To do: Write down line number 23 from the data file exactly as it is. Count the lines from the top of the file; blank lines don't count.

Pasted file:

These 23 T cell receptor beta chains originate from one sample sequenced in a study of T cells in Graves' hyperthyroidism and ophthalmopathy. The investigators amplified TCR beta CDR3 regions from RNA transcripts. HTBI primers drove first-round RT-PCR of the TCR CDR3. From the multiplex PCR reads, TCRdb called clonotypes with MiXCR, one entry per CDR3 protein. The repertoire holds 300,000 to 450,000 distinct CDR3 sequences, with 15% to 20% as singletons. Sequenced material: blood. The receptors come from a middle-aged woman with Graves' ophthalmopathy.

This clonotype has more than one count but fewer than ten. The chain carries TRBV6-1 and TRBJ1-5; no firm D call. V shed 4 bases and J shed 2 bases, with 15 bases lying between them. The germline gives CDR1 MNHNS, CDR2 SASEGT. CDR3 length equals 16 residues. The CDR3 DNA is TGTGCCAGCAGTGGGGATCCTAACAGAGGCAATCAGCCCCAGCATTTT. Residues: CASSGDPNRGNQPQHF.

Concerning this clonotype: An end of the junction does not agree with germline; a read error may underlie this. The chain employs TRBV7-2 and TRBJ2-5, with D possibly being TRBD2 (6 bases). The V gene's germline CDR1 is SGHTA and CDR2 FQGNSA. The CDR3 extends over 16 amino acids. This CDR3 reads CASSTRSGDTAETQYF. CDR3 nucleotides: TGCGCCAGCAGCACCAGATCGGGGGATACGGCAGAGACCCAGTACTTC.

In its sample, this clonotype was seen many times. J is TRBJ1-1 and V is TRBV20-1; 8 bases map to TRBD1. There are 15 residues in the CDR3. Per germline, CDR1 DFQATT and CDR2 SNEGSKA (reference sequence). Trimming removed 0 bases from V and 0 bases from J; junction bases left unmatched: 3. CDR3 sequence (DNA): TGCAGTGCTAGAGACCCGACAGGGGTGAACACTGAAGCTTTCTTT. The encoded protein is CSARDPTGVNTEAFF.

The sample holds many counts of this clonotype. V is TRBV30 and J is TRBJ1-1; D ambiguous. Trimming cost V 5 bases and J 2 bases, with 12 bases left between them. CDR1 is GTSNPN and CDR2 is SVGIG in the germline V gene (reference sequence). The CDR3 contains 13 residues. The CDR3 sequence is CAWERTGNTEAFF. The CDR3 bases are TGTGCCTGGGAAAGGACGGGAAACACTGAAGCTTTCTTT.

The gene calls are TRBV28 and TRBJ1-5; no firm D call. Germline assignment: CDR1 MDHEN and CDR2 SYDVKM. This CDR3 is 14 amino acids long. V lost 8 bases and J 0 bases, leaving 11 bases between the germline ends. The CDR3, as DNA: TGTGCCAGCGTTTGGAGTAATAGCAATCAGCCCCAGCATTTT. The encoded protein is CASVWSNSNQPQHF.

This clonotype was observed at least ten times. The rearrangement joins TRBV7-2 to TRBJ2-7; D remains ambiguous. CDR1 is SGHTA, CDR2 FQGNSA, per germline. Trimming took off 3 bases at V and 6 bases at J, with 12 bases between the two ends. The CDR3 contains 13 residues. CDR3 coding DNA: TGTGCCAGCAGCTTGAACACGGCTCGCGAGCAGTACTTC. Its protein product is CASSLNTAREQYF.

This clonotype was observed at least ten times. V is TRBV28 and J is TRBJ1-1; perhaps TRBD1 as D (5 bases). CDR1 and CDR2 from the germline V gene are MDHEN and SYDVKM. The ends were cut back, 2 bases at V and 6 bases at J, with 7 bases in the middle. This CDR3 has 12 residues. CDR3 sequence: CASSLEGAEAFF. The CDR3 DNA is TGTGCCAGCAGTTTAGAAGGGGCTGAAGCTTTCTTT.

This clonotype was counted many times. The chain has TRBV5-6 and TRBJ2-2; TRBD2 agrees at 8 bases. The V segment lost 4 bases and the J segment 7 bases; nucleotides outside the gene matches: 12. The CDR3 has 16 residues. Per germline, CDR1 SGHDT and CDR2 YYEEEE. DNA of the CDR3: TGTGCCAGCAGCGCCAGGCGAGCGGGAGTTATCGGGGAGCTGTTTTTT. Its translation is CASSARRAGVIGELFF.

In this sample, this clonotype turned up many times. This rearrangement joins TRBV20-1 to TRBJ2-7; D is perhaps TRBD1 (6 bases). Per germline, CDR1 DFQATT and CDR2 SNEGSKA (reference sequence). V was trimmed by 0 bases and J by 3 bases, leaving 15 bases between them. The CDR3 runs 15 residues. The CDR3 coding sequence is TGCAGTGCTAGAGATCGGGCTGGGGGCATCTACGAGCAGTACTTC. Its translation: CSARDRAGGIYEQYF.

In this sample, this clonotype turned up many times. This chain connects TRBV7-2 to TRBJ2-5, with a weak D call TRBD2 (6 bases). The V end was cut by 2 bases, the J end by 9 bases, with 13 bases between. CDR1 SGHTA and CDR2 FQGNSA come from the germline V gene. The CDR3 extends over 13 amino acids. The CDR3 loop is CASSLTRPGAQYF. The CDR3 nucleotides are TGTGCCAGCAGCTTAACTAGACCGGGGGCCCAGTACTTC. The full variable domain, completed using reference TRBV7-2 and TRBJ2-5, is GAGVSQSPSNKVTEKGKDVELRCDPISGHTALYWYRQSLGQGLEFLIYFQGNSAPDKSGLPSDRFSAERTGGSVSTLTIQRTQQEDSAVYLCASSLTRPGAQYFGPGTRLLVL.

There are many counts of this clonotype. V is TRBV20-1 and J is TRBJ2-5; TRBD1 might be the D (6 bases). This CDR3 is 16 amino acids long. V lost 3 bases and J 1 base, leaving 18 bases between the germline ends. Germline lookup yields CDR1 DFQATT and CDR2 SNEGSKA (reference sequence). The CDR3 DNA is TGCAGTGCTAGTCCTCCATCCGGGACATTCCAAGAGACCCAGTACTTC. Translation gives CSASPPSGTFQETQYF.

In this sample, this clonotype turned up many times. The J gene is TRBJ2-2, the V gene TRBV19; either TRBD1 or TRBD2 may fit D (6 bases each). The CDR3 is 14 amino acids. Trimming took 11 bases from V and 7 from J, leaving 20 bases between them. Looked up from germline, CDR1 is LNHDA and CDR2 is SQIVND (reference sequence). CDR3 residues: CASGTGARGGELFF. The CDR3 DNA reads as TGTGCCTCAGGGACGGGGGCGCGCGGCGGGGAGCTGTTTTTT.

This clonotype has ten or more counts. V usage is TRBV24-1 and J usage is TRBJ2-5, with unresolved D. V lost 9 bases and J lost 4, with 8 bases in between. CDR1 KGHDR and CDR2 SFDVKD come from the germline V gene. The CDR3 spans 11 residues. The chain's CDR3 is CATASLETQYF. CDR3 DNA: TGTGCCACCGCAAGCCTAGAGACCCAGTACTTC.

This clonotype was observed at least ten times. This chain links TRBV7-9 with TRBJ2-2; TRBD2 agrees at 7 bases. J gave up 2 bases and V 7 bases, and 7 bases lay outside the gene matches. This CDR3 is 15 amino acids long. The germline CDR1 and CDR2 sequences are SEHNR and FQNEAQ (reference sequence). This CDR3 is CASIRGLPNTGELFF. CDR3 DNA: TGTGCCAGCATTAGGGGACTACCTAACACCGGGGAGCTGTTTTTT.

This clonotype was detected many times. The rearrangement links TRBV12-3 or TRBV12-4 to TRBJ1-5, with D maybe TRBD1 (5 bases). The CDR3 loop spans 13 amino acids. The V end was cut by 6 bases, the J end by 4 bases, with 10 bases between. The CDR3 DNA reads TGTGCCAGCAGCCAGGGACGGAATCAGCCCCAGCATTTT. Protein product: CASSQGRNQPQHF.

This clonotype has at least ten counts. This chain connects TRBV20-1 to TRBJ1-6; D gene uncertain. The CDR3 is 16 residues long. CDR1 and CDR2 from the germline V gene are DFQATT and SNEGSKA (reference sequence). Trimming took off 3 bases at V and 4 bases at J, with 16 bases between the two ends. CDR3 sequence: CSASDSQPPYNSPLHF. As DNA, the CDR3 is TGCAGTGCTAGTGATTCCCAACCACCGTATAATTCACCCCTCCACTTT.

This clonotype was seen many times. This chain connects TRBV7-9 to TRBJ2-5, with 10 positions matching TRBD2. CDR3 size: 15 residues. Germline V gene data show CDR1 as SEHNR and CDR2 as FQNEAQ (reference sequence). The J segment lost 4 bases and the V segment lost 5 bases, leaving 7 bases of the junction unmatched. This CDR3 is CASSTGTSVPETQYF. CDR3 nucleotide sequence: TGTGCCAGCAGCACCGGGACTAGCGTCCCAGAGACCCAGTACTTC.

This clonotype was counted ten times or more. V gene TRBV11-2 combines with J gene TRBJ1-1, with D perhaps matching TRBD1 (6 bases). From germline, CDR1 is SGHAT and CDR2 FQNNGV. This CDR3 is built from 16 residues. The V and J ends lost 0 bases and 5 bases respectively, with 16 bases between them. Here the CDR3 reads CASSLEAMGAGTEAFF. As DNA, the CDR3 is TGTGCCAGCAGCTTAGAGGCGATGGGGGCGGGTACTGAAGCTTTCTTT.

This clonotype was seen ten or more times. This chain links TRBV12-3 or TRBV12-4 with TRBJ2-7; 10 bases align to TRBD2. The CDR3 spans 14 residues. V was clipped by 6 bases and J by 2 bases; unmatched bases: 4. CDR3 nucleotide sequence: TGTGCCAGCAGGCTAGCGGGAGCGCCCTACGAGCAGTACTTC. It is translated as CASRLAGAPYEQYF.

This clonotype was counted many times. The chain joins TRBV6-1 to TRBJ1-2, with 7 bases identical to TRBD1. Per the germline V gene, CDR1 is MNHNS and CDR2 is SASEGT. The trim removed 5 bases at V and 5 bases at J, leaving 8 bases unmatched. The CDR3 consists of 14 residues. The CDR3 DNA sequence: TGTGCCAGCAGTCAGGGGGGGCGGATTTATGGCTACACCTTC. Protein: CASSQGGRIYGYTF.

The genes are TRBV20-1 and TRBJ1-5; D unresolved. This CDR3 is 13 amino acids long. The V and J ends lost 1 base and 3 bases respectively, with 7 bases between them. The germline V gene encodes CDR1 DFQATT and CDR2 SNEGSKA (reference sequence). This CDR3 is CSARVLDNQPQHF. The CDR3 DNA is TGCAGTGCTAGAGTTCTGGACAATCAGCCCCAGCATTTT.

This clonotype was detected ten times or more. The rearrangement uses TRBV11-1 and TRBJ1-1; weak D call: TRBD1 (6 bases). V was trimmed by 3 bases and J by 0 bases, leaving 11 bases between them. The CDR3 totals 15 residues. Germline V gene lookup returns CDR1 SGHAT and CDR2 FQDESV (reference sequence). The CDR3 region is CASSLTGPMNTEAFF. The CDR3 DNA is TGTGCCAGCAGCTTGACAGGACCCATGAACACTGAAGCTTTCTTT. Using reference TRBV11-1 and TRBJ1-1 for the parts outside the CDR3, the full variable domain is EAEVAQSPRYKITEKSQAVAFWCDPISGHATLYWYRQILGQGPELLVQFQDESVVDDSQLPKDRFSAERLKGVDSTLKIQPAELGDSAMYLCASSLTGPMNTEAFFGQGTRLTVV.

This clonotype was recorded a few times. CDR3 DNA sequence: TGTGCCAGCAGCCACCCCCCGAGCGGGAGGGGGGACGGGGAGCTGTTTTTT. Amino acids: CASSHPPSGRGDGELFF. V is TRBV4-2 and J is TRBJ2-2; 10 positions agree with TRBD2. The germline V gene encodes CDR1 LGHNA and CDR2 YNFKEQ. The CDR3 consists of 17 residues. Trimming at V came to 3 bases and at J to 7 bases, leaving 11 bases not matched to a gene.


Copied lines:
This clonotype was detected ten times or more. The rearrangement uses TRBV11-1 and TRBJ1-1; weak D call: TRBD1 (6 bases). V was trimmed by 3 bases and J by 0 bases, leaving 11 bases between them. The CDR3 totals 15 residues. Germline V gene lookup returns CDR1 SGHAT and CDR2 FQDESV (reference sequence). The CDR3 region is CASSLTGPMNTEAFF. The CDR3 DNA is TGTGCCAGCAGCTTGACAGGACCCATGAACACTGAAGCTTTCTTT. Using reference TRBV11-1 and TRBJ1-1 for the parts outside the CDR3, the full variable domain is EAEVAQSPRYKITEKSQAVAFWCDPISGHATLYWYRQILGQGPELLVQFQDESVVDDSQLPKDRFSAERLKGVDSTLKIQPAELGDSAMYLCASSLTGPMNTEAFFGQGTRLTVV.